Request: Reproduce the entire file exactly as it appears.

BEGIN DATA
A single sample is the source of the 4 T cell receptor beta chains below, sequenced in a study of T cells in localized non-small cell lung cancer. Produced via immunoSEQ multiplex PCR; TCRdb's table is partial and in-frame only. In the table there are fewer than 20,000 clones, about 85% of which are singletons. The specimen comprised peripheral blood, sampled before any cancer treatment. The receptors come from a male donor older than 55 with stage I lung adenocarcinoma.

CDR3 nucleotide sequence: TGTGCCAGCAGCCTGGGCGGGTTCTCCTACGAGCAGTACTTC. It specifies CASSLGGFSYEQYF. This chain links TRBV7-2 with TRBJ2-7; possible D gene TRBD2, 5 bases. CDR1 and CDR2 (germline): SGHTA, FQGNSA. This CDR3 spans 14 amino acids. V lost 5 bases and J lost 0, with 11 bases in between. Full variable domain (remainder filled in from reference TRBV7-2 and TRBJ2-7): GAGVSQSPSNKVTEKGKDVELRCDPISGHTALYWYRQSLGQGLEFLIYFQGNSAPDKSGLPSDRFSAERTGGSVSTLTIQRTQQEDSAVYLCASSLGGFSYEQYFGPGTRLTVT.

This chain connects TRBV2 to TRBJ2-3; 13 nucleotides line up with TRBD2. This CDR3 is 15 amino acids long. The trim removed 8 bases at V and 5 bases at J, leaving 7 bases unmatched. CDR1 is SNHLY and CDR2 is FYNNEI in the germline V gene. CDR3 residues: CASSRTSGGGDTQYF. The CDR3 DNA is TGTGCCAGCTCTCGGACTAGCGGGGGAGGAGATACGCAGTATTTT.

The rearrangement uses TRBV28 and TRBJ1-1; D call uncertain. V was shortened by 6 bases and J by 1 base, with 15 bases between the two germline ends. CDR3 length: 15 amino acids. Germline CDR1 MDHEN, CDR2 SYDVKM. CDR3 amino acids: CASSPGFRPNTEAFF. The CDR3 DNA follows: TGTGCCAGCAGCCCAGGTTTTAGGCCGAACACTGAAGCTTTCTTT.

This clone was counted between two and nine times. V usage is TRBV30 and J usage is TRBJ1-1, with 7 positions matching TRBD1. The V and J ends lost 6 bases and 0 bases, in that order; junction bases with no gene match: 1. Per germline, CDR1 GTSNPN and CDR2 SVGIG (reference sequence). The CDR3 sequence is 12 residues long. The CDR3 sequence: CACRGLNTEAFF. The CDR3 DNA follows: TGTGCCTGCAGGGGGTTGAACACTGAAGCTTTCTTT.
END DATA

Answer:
A single sample is the source of the 4 T cell receptor beta chains below, sequenced in a study of T cells in localized non-small cell lung cancer. Produced via immunoSEQ multiplex PCR; TCRdb's table is partial and in-frame only. In the table there are fewer than 20,000 clones, about 85% of which are singletons. The specimen comprised peripheral blood, sampled before any cancer treatment. The receptors come from a male donor older than 55 with stage I lung adenocarcinoma.

CDR3 nucleotide sequence: TGTGCCAGCAGCCTGGGCGGGTTCTCCTACGAGCAGTACTTC. It specifies CASSLGGFSYEQYF. This chain links TRBV7-2 with TRBJ2-7; possible D gene TRBD2, 5 bases. CDR1 and CDR2 (germline): SGHTA, FQGNSA. This CDR3 spans 14 amino acids. V lost 5 bases and J lost 0, with 11 bases in between. Full variable domain (remainder filled in from reference TRBV7-2 and TRBJ2-7): GAGVSQSPSNKVTEKGKDVELRCDPISGHTALYWYRQSLGQGLEFLIYFQGNSAPDKSGLPSDRFSAERTGGSVSTLTIQRTQQEDSAVYLCASSLGGFSYEQYFGPGTRLTVT.

This chain connects TRBV2 to TRBJ2-3; 13 nucleotides line up with TRBD2. This CDR3 is 15 amino acids long. The trim removed 8 bases at V and 5 bases at J, leaving 7 bases unmatched. CDR1 is SNHLY and CDR2 is FYNNEI in the germline V gene. CDR3 residues: CASSRTSGGGDTQYF. The CDR3 DNA is TGTGCCAGCTCTCGGACTAGCGGGGGAGGAGATACGCAGTATTTT.

The rearrangement uses TRBV28 and TRBJ1-1; D call uncertain. V was shortened by 6 bases and J by 1 base, with 15 bases between the two germline ends. CDR3 length: 15 amino acids. Germline CDR1 MDHEN, CDR2 SYDVKM. CDR3 amino acids: CASSPGFRPNTEAFF. The CDR3 DNA follows: TGTGCCAGCAGCCCAGGTTTTAGGCCGAACACTGAAGCTTTCTTT.

This clone was counted between two and nine times. V usage is TRBV30 and J usage is TRBJ1-1, with 7 positions matching TRBD1. The V and J ends lost 6 bases and 0 bases, in that order; junction bases with no gene match: 1. Per germline, CDR1 GTSNPN and CDR2 SVGIG (reference sequence). The CDR3 sequence is 12 residues long. The CDR3 sequence: CACRGLNTEAFF. The CDR3 DNA follows: TGTGCCTGCAGGGGGTTGAACACTGAAGCTTTCTTT.